1. Helpful (1)

    "Awful and, at times, violent bullying culture in the Technology team. Worst engineering department I've ever seen"

    1.0
    • Work/Life Balance
    • Culture & Values
    • Career Opportunities
    • Compensation and Benefits
    • Senior Management
    Former Employee - Senior Software Developer in London, England
    Doesn't Recommend
    Negative Outlook
    Disapproves of CEO

    I worked at Royal Pharmaceutical Society full-time for less than a year

    Pros

    There were a few lovely people on the team who made working there seem worth while. **Some** members of management are actively trying hard not to repeat the same mistakes over and over again. As well, from what I saw, the smaller .NET team seemed to have a much better culture than the Scala team.

    Cons

    I'd say this was one of the worst places I've ever worked and that the Pharmpress team in particular was the worst team I've worked in as a developer. I had to complain to HR about a number of people on the team in the eight months I worked there. One got the impression that the Pharmacists there were probably doing all right but in Tech there was a horrible bullying culture within which members of staff who screamed misogynistic abuse during meetings and threatened others with assault were tolerated for years, people who otherwise might have been talented developers became too apathetic to care about improving anything and others just seemed to really hate being challenged. Along with sexism, class discrimination and, in one case in particular, an undercurrent of racism, were problems that you could find within the team quite easily. It was an unsafe team in which mediocre members of staff would physically push their colleagues and could be expect to be protected by HR when they did so. Of course this all took place maybe a month after the team had been given a "Dignity in the Workplace" training course by HR. As well, this is essentially one of those companies where people who complain about bullying run the risk of being punished by HR for doing so . In fact that team were more than happy to persecute victims of bullying for the most spurious reasons. Their grievance procedure is a complete joke and for some reason involves having managers whom they know will be hostile to the person who has raised the grievance actually run the investigation. On the subject of mediocrity, the codebase was complete trash - a lot of it is legacy code riddled with poor choices, poor documentation, pull requests from four years ago that looked like the authors and reviewers had never even seen a PR before. Infrastructure written by someone who clearly had no idea what they were doing but was never held accountable for any of it. Flagship products hosted on servers so old they ought to be criminal! There isn't a clear enough distinction between the work of the software developers and that of IT technicians so you do regularly see members of the dev team fixing what are essentially printing issues. And of course there was middle management more generally. To be fair, I did think that there were members of the management team who were really trying to change things for the better: they weren't perfect but they were trying the hardest they could in an organisation that, up until maybe a year ago, didn't seem to understand why it even needed an engineering team. There was however managers who would actively enable bullying from members of staff do nothing when it happened in front of them. Staff were discouraged from reporting such incidents to HR for fear that it woul reflect badly on management. Middle management even sabotaged a grievance raised against a bully in one case. This was a place where bad management would mean a lot of dev time was sunk into maintaining systems that anyone with eyes could see should have been replaced at least ten years ago. When that didn't work it was easier for those in charge to blame the failure on the way in which the customer had written the ticket rather than the Pharmpress team's inability to adequately support non-technical editorial staff. I felt in particular that parts of middle and senior management behaved horribly to staff whom they knew were planning to resign or had given negative feedback in what was supposed to be an "anonymous", internal "Workbuzz" survey. When I applied, they inexplicably offered me a more senior role than the one I'd actually applied for and I suspect that that was because the coding challenge itself was unusually simple and my manager, got easily confused during the interview. They told me that I would get all the support I needed to grow into the role but I wasn't surprised when that turned out to be untrue. More generally it often felt like professional development was an after-thought - they only ever had five licences for Pluralsight and one account for the old version of Safari Books (it wasn't even compatible with the current android app!). One of the agencies that they work with (who were actually quite good) did offer AWS training which was pretty cool but it was very much a great thing that the contractors did as opposed to something planned by RPS or the Pharmpress team. Tooling was terrible. We all had to use laptops that were so heavy, carrying them home would give you back problems because they couldn't be bothered to spend money on a macbooks. The laptops only had an hour of battery life so there was never any point taking them into meeting rooms. They kept pretending to be a Linux team even though they knew that IT was unwilling to support Linux users which caused unnecessary conflict when it came to things like viewing remote presentations, &c. In fact, working remotely was always a problem as no-one seemed to know how to connect to projectors and microphones in the meeting rooms consistently which meant there were loads of meetings where remote users were just stuck looking at a random team member's face the entire time, would be expected to follow slides in a separate window or just wouldn't be able to hear anything. None of this is to say that there weren't good people on the team - there were some decent people there who were probably the main reason I didn't just leave during my probation period like I should have done. If anything it's why the fact that there were so many bad actors among them always seemed a little shocking. My pay was good but not worth the trauma - it was apparently better than that of many of my colleagues at the time which I think is saying something. Anyone thinking of joining should really consider working somewhere else until they sort out their horrible culture.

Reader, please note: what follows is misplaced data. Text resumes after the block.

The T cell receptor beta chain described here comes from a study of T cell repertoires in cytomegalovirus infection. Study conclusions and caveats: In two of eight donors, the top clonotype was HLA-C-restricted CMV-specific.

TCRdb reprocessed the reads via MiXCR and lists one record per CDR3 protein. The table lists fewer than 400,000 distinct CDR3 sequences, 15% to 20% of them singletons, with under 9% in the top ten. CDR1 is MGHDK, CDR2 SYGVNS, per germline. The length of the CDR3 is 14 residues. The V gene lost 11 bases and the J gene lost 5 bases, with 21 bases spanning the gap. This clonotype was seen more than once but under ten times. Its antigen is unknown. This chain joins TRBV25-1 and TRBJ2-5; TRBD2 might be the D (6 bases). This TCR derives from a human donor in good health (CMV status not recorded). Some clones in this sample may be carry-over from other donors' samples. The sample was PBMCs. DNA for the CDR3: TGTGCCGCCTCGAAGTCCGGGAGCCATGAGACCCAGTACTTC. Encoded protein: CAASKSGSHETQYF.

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    Royal Pharmaceutical Society Response

    February 3, 2020People Business Partner

    Although we try hard to ensure that everyone has a good experience of working at RPS, we understand that this isn’t always the case and are always open to constructive feedback about what we can do better. In response to the comments in this review, we consider that anything that was brought to our attention by this employee during their time at RPS was addressed appropriately. We don’t believe that the views expressed in this review present an accurate picture of RPS, or reflect how the most of our employees, past or current, feel about working here.

Other Employee Reviews

  1. "Excellent place to work"

    5.0
    • Work/Life Balance
    • Culture & Values
    • Diversity & Inclusion
    • Career Opportunities
    • Compensation and Benefits
    • Senior Management
    Former Employee - Head of Professional Services in London, England
    Recommends
    Positive Outlook
    Approves of CEO

    I worked at Royal Pharmaceutical Society full-time for more than 3 years

    Pros

    I worked at RPS for almost 5 years and absolutely loved it. Great culture and colleagues. I progressed quickly and made very good connections. The building and the canteen is amazing too. I had 3 different line managers and they were all great. Very supportive and inspiring.

    Cons

    There used to always be issues with AV in the London building but that’s all I can think of!

  2. "Great work-life balance"

    5.0
    • Work/Life Balance
    • Culture & Values
    • Diversity & Inclusion
    • Career Opportunities
    • Compensation and Benefits
    • Senior Management
    Former Employee - Anonymous Employee 
    Recommends
    Positive Outlook
    Approves of CEO

    I worked at Royal Pharmaceutical Society full-time for more than a year

    Pros

    Great work-life balance, training and development support, progression opportunities

    Cons

    None that I can think of